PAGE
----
NaMaMo: Day 30


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We’re almost at the end of NaMaMo! Tomorrow we’ll get all the goods on how it went for everyone. But for today, a comic from Least I Could Do!

Today’s optional prompt: Do you talk about masturbation? When, how often and with whom? Are there topics that you won’t discuss, or is everything game?

One more day! Pleasure away!

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About Shanna Germain

Writer. Editor. Game Designer. Leximaven. Geek.
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One Response to NaMaMo: Day 30

  1. Mat Twassel says:

    For me, masturbation has always been intensely private. On special occasions I might masturbate in front of my partner, but it’s not something we discuss. I’ve always been pretty inhibited face to face. I’m sure it was something in my upbringing—which is to say, masturbation was something never discussed at all in my family, so I learned that it wasn’t something to be discussed at all.

    On the other hand, I don’t mind telling my partner to masturbate, in person or on the phone or via text messages. The pleasure is in the situation and the detail. And sometimes the feedback. But she never responds in kind. Maybe someday.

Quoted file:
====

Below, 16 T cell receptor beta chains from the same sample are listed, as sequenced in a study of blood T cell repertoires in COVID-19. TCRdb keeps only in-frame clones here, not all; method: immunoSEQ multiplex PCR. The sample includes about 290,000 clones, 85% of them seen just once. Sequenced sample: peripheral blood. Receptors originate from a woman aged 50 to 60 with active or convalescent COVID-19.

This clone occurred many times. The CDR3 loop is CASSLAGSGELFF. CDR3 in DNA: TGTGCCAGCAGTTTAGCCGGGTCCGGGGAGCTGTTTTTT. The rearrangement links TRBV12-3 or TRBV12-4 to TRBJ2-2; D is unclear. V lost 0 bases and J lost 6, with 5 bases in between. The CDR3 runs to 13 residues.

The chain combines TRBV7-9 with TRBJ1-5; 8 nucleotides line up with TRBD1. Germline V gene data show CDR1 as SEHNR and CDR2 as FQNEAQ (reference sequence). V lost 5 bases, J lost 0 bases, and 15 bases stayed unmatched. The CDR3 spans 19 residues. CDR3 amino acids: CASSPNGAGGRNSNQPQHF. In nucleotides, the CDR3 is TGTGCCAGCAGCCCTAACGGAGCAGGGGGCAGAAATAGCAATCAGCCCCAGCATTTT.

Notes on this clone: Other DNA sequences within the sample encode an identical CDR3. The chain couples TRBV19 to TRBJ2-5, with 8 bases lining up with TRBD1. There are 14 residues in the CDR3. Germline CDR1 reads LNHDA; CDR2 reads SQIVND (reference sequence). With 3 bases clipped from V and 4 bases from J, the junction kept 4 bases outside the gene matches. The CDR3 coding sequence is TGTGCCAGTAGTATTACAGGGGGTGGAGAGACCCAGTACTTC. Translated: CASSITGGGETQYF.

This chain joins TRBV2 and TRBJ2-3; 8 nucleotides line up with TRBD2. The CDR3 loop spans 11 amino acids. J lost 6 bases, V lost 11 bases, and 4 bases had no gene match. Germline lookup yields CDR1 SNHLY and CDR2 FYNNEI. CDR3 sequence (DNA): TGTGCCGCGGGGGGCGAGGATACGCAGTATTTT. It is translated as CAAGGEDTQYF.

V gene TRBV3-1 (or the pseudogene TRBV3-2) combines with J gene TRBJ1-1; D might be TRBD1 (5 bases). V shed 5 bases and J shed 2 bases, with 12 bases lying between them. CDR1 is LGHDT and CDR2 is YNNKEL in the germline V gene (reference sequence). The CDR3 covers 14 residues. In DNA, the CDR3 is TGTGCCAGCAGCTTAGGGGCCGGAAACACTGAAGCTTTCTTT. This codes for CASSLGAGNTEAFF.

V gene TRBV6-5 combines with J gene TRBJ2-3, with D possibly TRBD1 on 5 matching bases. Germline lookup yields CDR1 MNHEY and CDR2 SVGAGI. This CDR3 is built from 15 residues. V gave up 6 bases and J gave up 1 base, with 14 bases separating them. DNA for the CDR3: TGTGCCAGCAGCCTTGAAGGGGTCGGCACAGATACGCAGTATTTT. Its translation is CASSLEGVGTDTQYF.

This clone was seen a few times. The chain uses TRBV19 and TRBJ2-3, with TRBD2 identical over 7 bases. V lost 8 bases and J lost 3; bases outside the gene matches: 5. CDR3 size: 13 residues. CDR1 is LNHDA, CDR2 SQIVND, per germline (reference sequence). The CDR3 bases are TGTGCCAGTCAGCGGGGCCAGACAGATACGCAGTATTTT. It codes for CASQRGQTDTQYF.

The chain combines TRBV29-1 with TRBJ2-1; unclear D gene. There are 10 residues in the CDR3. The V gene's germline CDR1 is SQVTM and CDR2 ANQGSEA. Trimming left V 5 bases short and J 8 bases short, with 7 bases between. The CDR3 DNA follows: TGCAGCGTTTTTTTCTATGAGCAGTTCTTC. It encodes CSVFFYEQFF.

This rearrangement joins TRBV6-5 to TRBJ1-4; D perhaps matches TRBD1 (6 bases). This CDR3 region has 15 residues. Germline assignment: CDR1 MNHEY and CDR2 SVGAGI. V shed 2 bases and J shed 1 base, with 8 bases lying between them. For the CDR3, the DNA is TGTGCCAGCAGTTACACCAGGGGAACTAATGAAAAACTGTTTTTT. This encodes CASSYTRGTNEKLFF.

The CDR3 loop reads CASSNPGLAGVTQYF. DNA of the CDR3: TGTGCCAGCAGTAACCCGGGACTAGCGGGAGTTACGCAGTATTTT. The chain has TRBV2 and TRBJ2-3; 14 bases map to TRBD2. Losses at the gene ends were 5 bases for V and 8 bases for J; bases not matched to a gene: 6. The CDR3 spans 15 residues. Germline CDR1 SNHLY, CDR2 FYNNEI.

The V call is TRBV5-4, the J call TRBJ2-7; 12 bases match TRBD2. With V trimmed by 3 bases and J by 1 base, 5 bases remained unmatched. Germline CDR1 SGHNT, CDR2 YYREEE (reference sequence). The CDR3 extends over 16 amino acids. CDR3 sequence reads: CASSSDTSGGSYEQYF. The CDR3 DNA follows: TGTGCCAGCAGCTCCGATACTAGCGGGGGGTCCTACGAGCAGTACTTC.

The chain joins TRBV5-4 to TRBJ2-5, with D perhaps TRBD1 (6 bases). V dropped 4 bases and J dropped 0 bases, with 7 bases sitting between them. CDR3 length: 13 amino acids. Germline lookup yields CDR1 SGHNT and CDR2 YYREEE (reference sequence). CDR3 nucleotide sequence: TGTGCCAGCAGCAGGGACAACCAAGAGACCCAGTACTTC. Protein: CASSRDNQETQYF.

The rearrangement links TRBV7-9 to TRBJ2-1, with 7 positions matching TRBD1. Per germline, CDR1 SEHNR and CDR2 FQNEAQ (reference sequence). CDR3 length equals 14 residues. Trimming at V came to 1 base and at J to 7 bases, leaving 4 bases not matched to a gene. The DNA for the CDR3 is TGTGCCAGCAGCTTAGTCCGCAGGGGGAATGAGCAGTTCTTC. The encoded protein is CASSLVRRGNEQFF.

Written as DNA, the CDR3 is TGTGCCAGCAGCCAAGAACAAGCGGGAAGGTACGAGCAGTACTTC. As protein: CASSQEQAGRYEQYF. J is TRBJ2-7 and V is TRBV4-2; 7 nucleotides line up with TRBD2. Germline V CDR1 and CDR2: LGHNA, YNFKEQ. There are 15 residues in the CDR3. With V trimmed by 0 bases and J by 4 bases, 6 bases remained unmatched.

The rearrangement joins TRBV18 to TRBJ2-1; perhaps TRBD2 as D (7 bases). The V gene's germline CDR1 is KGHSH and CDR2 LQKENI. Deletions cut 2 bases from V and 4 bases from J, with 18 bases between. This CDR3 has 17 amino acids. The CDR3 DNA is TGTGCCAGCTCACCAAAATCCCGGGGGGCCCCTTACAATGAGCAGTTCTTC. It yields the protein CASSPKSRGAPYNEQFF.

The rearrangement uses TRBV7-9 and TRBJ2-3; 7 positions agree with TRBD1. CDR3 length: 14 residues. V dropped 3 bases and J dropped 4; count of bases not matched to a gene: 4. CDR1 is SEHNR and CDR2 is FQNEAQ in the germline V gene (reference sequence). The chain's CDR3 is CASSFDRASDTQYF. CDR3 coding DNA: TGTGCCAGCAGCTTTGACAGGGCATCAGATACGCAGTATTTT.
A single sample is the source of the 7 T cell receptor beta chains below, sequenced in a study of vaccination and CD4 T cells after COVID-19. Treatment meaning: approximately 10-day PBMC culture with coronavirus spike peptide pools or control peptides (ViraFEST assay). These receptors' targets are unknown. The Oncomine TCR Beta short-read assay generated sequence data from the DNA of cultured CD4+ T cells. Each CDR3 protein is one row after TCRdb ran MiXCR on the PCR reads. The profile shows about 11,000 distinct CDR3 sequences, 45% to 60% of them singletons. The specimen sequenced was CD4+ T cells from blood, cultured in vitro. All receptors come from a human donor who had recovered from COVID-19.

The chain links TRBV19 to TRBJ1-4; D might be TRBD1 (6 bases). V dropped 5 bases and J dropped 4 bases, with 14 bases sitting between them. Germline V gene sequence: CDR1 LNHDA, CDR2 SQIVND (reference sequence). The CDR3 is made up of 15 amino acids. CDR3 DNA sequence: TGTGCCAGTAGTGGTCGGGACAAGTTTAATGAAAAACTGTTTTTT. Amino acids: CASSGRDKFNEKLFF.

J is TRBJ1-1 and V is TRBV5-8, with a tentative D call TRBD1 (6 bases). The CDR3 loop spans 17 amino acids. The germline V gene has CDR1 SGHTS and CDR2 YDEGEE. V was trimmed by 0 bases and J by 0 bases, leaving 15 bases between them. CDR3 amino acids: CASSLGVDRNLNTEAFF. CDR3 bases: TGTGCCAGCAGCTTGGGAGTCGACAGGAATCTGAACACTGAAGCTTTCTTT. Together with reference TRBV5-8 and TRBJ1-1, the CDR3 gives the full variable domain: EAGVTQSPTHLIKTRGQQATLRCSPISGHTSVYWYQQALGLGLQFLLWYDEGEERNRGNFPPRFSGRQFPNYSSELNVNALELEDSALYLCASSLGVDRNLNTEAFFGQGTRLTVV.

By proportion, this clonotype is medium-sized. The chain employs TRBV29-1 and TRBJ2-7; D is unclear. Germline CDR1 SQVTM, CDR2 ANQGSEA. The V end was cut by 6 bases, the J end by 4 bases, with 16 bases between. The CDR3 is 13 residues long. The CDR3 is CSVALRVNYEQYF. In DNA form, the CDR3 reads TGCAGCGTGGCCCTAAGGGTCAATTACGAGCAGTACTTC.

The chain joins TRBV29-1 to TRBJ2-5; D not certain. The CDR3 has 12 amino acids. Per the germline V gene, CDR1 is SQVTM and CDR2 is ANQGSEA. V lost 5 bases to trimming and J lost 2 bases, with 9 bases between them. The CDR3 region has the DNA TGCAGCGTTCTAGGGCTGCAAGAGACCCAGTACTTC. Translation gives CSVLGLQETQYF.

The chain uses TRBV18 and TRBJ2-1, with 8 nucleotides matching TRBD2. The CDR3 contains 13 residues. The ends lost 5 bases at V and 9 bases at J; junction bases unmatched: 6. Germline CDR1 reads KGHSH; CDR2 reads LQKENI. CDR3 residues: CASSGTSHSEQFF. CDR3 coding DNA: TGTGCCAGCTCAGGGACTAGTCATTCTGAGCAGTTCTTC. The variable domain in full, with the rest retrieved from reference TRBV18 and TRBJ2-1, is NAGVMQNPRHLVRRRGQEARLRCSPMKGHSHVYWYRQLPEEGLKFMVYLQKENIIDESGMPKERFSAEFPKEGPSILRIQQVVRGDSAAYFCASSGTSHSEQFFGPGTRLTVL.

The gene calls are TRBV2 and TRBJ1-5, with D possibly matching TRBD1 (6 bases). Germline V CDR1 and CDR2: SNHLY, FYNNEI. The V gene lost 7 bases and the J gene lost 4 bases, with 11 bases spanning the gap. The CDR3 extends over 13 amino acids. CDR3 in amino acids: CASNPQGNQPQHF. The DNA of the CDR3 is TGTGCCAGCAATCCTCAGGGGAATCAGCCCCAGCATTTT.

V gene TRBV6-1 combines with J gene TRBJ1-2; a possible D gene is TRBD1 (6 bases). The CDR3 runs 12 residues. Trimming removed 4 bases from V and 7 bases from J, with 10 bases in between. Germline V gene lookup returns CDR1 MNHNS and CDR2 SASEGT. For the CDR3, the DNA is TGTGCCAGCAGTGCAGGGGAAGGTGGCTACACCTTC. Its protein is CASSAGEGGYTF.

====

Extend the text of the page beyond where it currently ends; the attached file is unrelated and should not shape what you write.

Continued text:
The only time I remember a conversation (of sorts) about masturbation was before I even knew what masturbation was. I was in fifth grade, trotting out to the playground. One of my classmates, Charley Boyd, a sort of chunky, genial kid who wasn’t really one of my best friends, trotted along next to me. We were about halfway to the ballfield when he asked, “Do you like to fiddle your dick?” I was taken aback, confused, and I said nothing. I didn’t know what “dick” meant. The only dick I knew was from the Dick and Jane readers back in first and second grade. And I couldn’t really figure out what he meant by fiddle, either. Running through my head was the nursery rhyme, Hey diddle diddle, the cat and the fiddle, the cow jumped over the moon… Charley smiled at me in an easy-going way, as if to say he understood my silence, and said, “It feels good, doesn’t it? I really like to fiddle my dick.” If I said anything to this, I don’t remember what it was. I do know that something about the whole conversation seemed “off” to me. Peculiar. Wrong. Alarming. The “conversation” stuck with me. It was probably at least three years later that I realized what Charley had been talking about. He and I never became friends, though we were in many of the same classes all the way through high school. For a very brief time I had a mild crush on his little sister, but nothing came of that. And some years later, I learned that Charley had died of AIDS.

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